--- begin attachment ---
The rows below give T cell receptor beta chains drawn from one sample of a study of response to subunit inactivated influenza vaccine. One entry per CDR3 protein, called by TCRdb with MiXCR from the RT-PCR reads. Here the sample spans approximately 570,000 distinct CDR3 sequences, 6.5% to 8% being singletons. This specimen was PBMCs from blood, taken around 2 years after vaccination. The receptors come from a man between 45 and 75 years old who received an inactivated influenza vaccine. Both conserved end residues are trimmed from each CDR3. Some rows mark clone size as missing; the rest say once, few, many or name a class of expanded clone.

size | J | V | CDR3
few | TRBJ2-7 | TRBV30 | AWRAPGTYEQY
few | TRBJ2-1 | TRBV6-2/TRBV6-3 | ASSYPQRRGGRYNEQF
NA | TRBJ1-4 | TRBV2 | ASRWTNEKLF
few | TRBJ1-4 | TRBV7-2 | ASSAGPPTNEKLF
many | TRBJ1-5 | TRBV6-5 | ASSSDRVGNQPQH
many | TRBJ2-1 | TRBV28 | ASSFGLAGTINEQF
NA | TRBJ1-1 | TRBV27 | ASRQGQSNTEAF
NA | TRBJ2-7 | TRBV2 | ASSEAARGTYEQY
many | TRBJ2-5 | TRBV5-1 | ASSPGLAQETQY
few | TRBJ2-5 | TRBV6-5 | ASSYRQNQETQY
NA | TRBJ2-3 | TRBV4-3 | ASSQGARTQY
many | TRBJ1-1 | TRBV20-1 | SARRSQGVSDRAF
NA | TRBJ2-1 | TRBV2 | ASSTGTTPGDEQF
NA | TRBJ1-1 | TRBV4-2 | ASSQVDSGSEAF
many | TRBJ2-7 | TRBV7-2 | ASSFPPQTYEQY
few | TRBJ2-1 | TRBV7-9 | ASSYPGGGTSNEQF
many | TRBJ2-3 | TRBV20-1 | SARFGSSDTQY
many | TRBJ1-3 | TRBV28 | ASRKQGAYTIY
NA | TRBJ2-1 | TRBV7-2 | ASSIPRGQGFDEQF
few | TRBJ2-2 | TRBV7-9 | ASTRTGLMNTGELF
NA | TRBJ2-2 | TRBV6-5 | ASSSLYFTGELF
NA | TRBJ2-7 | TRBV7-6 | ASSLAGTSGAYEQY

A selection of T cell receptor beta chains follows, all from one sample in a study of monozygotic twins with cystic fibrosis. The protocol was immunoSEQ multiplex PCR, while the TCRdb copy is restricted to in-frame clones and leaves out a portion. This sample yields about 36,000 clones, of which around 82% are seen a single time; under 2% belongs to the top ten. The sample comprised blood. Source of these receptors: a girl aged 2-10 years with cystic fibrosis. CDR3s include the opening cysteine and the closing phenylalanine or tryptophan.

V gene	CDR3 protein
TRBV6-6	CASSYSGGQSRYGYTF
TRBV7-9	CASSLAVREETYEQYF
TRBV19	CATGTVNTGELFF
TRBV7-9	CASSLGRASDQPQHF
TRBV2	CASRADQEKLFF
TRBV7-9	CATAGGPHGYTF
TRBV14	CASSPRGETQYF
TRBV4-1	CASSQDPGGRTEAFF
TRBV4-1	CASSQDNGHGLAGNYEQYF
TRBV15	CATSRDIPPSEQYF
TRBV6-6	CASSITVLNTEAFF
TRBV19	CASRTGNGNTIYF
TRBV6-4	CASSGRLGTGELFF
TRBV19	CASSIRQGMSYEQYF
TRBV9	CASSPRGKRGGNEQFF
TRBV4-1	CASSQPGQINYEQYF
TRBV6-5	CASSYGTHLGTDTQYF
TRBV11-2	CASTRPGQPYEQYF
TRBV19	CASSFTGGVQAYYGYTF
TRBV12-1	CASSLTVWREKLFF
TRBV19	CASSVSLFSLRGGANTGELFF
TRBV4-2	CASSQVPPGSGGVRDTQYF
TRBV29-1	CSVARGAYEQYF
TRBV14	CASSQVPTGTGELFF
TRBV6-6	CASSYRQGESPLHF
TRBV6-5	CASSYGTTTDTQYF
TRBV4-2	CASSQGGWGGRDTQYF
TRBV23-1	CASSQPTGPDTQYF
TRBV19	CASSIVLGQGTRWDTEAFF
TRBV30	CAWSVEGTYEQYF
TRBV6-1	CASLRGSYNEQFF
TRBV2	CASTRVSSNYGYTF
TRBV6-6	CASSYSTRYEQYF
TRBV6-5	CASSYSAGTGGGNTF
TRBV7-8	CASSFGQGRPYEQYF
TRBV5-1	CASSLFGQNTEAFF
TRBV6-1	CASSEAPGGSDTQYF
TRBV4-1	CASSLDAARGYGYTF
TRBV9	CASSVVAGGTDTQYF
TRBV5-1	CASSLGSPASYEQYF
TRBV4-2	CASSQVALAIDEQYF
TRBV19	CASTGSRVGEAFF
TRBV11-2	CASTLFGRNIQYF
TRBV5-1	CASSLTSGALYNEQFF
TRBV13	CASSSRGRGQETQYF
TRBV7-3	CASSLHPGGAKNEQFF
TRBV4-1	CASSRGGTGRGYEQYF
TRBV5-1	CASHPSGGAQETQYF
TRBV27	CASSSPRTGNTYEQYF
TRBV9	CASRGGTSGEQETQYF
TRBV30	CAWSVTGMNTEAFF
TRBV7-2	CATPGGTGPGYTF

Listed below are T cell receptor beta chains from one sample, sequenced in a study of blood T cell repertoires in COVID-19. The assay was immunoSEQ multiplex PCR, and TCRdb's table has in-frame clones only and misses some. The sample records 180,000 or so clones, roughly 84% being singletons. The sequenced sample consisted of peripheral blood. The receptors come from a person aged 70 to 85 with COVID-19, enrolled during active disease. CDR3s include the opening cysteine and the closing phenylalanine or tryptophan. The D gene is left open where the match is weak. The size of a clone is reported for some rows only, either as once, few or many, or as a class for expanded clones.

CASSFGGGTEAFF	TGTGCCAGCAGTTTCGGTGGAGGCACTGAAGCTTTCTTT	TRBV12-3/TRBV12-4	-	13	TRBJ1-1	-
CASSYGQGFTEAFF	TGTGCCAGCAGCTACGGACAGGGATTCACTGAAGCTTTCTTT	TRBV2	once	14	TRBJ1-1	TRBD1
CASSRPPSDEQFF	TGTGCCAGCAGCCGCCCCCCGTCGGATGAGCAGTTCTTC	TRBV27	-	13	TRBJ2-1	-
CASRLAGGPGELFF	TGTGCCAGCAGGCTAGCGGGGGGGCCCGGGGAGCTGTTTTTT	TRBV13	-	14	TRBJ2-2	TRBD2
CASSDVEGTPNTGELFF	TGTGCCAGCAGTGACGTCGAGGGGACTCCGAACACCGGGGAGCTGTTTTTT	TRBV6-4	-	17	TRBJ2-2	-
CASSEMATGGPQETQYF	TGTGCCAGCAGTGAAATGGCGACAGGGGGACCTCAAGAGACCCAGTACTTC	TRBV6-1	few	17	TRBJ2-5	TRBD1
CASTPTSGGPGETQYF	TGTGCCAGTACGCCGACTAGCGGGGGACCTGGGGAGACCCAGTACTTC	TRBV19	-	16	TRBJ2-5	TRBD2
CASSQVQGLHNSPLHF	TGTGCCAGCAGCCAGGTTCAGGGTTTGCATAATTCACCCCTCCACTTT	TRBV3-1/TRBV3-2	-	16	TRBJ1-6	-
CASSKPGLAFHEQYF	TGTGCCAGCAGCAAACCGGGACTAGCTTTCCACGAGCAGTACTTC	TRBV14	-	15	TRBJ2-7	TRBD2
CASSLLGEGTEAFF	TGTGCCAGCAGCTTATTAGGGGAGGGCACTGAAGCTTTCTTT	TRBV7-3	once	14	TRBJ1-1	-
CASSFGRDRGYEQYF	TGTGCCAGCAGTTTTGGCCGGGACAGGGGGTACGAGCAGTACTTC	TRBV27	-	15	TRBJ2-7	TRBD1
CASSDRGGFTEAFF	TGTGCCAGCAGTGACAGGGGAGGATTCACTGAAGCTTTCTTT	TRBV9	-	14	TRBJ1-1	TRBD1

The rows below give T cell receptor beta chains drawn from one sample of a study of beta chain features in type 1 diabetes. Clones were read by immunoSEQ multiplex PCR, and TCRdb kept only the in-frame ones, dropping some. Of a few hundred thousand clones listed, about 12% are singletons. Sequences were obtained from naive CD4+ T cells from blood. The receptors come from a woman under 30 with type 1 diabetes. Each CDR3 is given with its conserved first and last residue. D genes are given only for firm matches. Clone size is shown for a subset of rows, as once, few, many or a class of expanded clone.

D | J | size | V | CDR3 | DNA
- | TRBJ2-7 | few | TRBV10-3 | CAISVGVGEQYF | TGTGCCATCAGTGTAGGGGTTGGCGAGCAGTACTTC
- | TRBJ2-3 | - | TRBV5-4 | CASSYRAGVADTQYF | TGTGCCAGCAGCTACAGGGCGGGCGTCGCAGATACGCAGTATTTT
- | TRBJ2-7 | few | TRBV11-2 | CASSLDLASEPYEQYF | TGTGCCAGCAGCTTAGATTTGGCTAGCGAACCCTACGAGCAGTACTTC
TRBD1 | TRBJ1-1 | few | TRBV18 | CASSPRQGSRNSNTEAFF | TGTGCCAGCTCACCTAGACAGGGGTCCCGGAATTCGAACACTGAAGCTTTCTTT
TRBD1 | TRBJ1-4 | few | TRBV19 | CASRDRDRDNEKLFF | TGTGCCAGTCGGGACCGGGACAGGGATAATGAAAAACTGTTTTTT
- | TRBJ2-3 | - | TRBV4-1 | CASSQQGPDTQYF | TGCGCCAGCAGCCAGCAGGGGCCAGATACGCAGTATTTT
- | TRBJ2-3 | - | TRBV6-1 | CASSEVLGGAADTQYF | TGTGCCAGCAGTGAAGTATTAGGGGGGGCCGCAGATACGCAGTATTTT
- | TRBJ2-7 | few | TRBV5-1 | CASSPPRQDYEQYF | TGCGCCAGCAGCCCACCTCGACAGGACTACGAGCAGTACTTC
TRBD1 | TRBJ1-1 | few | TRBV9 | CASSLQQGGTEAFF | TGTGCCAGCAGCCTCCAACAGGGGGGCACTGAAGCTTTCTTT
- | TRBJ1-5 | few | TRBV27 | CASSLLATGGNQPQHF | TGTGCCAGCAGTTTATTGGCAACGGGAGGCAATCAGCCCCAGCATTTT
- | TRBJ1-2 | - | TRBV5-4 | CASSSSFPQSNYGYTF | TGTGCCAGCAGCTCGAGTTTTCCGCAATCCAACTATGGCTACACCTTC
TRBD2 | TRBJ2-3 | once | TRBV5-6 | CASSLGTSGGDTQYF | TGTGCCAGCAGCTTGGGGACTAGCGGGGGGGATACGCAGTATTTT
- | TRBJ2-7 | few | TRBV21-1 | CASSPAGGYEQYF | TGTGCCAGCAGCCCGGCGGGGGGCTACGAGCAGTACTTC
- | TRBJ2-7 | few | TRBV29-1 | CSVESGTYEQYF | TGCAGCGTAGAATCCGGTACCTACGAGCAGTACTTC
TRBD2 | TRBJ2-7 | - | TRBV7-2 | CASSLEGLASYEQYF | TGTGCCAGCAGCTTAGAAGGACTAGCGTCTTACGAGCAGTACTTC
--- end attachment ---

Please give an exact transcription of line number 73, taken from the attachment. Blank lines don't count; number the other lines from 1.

TRBV4-1	CASSRGGTGRGYEQYF